diamond wheels for grinding and shaping. Nova is the
designation for "soft" sponge backed diamond wheels for
sanding and polishing.

Charles Ramer
ramer@dnet.net

Non-commercial republish permission given
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<MSG5>
Subject: RE: Types of Diamond Wheels

Two different types of wheel, with different purposes. The
Galaxy wheels are your coarse grinding wheels. They are
plated diamond grit over metal, and are rigid surfaces. They
are a fine quality wheel, comparible to most other good
quality diamond grinding wheels. The Nova wheels, on the
other hand, are your next steps, and replace the sanding and
polishing steps that might be done with traditional means.

They are a urathane rubber layer over a foam pad layer. The
rubber contains the diamond grit, and it can be anywhere
from around 600 (don't remember if they make a coarser one)
up to at least 14,000 grit (and maybe finer. Don't know.)
The coarser grits do your sanding and the finer ones polish.
Unlike the Galaxy's which are hard surfaces, and should be
used with a fairly light touch, the Novas are designed to be
used with substantial pressure, so the stone forces itself
into the surface a little. That gives you cushioned sanding
that conforms to the shape of the stone, removing "flats"
and the like, as well as scratches. Both the Galaxies and
Novas are used with a water lubricant (Unlike other forms of
diamond sanding and polishing methods, where the compound is
applied to a belt or disc, and run slow, without much
lubricant.

Also, both Galaxy and Nova are brand names. For both types
of wheel, especially for the diamond plated grinding wheels,
there are competing products or methods from other
manufacturers. For example, 3M makes diamond sanding belts
and disks that will compete with the purpose of the Nova
wheels, though using a different type of wheel. These belts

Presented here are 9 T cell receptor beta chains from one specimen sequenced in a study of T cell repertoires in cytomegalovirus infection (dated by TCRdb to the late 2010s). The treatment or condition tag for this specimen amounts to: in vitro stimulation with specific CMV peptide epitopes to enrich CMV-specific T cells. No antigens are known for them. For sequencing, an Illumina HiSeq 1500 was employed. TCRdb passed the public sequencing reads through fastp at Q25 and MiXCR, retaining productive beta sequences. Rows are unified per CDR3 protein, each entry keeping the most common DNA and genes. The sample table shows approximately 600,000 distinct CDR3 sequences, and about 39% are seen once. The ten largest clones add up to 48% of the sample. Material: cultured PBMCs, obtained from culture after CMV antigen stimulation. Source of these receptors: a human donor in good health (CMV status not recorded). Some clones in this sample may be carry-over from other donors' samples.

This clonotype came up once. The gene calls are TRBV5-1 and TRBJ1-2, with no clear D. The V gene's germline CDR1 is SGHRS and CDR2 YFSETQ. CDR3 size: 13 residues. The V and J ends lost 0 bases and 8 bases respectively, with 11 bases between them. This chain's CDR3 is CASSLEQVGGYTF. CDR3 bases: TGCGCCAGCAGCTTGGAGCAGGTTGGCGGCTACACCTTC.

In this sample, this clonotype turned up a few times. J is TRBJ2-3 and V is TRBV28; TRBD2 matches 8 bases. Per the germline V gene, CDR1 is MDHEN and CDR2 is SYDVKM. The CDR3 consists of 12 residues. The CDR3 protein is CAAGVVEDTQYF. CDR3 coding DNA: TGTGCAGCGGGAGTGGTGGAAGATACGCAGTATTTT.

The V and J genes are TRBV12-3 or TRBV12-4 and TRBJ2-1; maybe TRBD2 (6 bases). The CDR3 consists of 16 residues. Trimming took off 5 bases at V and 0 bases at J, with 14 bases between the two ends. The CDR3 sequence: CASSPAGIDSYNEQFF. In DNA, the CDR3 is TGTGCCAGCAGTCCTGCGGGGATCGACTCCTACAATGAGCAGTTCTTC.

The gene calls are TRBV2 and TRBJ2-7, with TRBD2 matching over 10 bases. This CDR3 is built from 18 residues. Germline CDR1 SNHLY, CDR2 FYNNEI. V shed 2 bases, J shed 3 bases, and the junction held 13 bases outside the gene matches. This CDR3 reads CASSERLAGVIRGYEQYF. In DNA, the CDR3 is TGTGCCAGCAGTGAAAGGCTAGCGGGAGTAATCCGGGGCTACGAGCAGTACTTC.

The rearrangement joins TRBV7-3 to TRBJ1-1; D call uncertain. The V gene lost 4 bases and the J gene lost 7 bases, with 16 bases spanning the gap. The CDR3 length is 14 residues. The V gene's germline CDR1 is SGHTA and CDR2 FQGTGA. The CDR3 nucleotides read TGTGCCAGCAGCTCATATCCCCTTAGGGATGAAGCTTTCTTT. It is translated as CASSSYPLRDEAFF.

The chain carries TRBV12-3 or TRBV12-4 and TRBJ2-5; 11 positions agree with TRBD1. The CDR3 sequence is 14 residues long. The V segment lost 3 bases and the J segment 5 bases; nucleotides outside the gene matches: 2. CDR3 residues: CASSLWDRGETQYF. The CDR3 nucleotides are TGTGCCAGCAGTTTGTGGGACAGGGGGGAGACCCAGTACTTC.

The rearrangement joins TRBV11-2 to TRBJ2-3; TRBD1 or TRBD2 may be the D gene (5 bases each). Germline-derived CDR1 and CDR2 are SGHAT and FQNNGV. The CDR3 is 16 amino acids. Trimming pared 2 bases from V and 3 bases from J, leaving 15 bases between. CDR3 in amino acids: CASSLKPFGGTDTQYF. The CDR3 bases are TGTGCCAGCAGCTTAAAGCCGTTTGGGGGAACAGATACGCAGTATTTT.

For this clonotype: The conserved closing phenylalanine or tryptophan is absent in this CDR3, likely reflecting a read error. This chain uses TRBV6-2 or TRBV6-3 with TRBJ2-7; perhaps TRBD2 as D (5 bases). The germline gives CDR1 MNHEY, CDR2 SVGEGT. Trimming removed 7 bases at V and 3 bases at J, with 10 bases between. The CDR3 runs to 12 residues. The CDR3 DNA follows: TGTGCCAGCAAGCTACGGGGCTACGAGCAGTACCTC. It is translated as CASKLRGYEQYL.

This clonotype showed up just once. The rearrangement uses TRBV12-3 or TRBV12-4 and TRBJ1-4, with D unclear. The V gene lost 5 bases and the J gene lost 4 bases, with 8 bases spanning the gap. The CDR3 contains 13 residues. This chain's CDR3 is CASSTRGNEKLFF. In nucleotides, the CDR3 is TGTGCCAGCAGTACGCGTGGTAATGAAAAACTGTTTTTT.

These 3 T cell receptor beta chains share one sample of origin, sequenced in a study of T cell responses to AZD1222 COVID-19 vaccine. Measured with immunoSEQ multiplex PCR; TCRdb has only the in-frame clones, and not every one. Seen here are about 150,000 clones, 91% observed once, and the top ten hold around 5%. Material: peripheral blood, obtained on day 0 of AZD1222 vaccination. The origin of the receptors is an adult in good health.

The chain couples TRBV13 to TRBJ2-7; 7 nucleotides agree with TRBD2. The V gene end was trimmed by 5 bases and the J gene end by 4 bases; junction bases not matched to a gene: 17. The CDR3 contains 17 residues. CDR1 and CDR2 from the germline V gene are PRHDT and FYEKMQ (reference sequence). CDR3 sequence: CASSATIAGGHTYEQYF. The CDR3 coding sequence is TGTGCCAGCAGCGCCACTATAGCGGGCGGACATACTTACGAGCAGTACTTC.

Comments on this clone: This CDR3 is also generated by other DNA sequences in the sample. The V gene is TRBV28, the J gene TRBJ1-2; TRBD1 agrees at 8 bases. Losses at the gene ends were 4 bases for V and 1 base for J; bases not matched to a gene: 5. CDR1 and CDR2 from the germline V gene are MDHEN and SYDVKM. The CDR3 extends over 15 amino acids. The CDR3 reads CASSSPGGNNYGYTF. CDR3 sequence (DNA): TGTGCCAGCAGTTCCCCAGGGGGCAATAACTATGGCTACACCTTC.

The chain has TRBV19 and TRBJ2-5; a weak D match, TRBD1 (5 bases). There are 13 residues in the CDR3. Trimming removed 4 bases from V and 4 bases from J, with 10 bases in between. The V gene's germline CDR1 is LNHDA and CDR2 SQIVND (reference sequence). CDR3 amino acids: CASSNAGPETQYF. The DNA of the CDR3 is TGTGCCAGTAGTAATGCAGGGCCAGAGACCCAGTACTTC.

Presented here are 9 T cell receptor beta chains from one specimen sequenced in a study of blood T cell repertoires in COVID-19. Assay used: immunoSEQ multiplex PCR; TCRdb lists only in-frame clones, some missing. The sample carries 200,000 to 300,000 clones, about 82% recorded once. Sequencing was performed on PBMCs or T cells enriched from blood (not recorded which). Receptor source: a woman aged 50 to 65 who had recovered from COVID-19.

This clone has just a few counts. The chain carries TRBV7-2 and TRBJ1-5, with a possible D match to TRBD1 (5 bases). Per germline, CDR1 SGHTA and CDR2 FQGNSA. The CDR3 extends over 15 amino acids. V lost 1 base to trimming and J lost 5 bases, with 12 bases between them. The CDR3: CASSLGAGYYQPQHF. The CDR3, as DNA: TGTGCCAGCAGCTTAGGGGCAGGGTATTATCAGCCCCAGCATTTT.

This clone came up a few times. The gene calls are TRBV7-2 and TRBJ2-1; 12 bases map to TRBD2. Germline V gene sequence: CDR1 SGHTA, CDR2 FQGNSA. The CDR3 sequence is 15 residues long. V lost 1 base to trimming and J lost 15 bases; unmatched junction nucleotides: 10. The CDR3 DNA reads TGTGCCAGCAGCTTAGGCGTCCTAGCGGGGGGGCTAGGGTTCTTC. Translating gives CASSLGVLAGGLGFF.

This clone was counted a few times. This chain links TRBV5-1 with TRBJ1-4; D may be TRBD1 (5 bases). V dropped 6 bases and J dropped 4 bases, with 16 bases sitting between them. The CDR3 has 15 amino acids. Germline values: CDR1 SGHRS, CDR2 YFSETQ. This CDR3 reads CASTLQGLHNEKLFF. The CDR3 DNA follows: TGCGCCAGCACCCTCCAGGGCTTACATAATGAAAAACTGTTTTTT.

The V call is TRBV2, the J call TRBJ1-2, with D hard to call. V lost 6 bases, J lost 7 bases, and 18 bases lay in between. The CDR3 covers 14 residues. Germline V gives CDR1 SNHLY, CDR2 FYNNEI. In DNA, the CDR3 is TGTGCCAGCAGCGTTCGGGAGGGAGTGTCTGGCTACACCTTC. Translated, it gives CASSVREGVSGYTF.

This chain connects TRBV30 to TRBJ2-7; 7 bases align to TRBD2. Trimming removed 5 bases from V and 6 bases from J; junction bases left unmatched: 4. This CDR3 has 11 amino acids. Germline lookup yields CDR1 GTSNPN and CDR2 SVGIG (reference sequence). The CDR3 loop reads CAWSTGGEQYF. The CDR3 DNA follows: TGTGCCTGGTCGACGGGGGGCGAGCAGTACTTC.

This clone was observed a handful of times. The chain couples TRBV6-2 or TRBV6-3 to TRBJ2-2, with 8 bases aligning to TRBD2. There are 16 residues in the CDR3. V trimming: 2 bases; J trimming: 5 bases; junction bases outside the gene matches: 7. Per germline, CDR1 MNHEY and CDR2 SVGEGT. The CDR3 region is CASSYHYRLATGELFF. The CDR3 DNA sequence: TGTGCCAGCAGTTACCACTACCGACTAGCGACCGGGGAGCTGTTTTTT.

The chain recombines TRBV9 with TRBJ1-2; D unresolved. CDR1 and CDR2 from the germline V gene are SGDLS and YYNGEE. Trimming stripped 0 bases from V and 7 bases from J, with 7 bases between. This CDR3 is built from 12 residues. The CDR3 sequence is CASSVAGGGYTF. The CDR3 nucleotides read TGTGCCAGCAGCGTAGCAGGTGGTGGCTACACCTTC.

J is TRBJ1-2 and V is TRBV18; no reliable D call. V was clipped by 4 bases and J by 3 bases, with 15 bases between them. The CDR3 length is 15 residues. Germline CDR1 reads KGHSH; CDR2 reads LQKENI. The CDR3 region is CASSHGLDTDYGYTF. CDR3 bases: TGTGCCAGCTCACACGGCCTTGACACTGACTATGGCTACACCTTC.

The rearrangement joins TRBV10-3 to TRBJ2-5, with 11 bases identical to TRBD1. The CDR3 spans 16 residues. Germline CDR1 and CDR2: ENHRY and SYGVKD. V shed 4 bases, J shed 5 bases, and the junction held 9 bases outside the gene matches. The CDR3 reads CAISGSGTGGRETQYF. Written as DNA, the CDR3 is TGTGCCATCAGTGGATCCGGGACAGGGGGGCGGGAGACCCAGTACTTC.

are used with rubber expanding drums, and the result is
similar in function to the Nova wheels. The disks are
useful as well for those with smaller machines that cannot
mount a whole sequence of the Nova wheels for the whole
sanding and polishing cycle. The disks mount on the end of
the shaft, and are typically spin on/spin off mountings,
easy and quick to change, but less convenient to lubricate,
and sometimes more awkward to work with. Matter of taste,
choice, need, and budget...

Hope this helps.

Peter Rowe
<PWRowe@ix.netcom.com>
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<MSG6>
Subject: RE: Types of Diamond Wheels


Galaxy and Nova are both made by Diamond Pacific, the
Galaxy wheels are grinding wheels, the Nova wheels are for
sanding and pre-polishing.

Selecting which diamond products to buy can be traumatic
for an experienced cutter as well as a beginner. The cost
gets your attention immediately and the advertising does
not tell you enough about the difference to make a
selection. The best way is to find someone using the
products you are interested in and talk to them. With some
luck they might let you try them out. Get involved with
your local gem club. You will probably find several
knowledgeable people to talk to.

For what it is worth, here is my personal opinion based
on about 25 years experience working with some of the
diamond products. Remember technique has a strong
influence in the results and if your technique is
different than mine (almost a certainty) your results
may be different.

Diamond Pacific:
Excellent choice for beginners. The Nova bonding process
is very tolerant of errors in pressure and feed rate,
just keep them wet. I personally prefer to use a flow